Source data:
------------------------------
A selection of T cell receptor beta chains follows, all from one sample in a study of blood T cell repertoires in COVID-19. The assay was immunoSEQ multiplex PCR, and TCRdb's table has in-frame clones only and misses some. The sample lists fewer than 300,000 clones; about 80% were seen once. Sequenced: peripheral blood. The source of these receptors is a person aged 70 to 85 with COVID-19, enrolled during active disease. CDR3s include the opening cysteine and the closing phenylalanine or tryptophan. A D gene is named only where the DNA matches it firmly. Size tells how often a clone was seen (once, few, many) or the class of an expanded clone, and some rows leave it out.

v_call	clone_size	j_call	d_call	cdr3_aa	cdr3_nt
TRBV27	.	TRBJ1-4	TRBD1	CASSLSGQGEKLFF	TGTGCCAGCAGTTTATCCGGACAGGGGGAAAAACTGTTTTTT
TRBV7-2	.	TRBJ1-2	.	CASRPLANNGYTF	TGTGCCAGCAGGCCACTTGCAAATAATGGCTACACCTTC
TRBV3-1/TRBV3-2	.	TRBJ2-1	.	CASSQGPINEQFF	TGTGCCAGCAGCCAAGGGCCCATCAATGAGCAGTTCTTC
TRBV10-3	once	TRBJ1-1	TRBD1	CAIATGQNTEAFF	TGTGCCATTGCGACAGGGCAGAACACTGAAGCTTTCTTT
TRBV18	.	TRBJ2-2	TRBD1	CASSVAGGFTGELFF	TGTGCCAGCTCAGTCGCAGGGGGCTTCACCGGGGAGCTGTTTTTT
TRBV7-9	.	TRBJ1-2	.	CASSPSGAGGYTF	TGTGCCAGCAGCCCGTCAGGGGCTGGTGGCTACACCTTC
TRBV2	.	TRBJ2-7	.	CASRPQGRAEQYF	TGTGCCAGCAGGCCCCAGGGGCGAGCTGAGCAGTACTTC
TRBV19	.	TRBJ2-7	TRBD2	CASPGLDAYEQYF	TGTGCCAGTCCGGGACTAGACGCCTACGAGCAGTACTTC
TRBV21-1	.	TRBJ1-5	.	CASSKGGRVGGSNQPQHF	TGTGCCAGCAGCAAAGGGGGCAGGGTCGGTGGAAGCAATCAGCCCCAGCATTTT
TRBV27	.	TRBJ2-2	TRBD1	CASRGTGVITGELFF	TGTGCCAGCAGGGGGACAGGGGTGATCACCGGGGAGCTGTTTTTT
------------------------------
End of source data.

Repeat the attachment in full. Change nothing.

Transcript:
A selection of T cell receptor beta chains follows, all from one sample in a study of blood T cell repertoires in COVID-19. The assay was immunoSEQ multiplex PCR, and TCRdb's table has in-frame clones only and misses some. The sample lists fewer than 300,000 clones; about 80% were seen once. Sequenced: peripheral blood. The source of these receptors is a person aged 70 to 85 with COVID-19, enrolled during active disease. CDR3s include the opening cysteine and the closing phenylalanine or tryptophan. A D gene is named only where the DNA matches it firmly. Size tells how often a clone was seen (once, few, many) or the class of an expanded clone, and some rows leave it out.

v_call	clone_size	j_call	d_call	cdr3_aa	cdr3_nt
TRBV27	.	TRBJ1-4	TRBD1	CASSLSGQGEKLFF	TGTGCCAGCAGTTTATCCGGACAGGGGGAAAAACTGTTTTTT
TRBV7-2	.	TRBJ1-2	.	CASRPLANNGYTF	TGTGCCAGCAGGCCACTTGCAAATAATGGCTACACCTTC
TRBV3-1/TRBV3-2	.	TRBJ2-1	.	CASSQGPINEQFF	TGTGCCAGCAGCCAAGGGCCCATCAATGAGCAGTTCTTC
TRBV10-3	once	TRBJ1-1	TRBD1	CAIATGQNTEAFF	TGTGCCATTGCGACAGGGCAGAACACTGAAGCTTTCTTT
TRBV18	.	TRBJ2-2	TRBD1	CASSVAGGFTGELFF	TGTGCCAGCTCAGTCGCAGGGGGCTTCACCGGGGAGCTGTTTTTT
TRBV7-9	.	TRBJ1-2	.	CASSPSGAGGYTF	TGTGCCAGCAGCCCGTCAGGGGCTGGTGGCTACACCTTC
TRBV2	.	TRBJ2-7	.	CASRPQGRAEQYF	TGTGCCAGCAGGCCCCAGGGGCGAGCTGAGCAGTACTTC
TRBV19	.	TRBJ2-7	TRBD2	CASPGLDAYEQYF	TGTGCCAGTCCGGGACTAGACGCCTACGAGCAGTACTTC
TRBV21-1	.	TRBJ1-5	.	CASSKGGRVGGSNQPQHF	TGTGCCAGCAGCAAAGGGGGCAGGGTCGGTGGAAGCAATCAGCCCCAGCATTTT
TRBV27	.	TRBJ2-2	TRBD1	CASRGTGVITGELFF	TGTGCCAGCAGGGGGACAGGGGTGATCACCGGGGAGCTGTTTTTT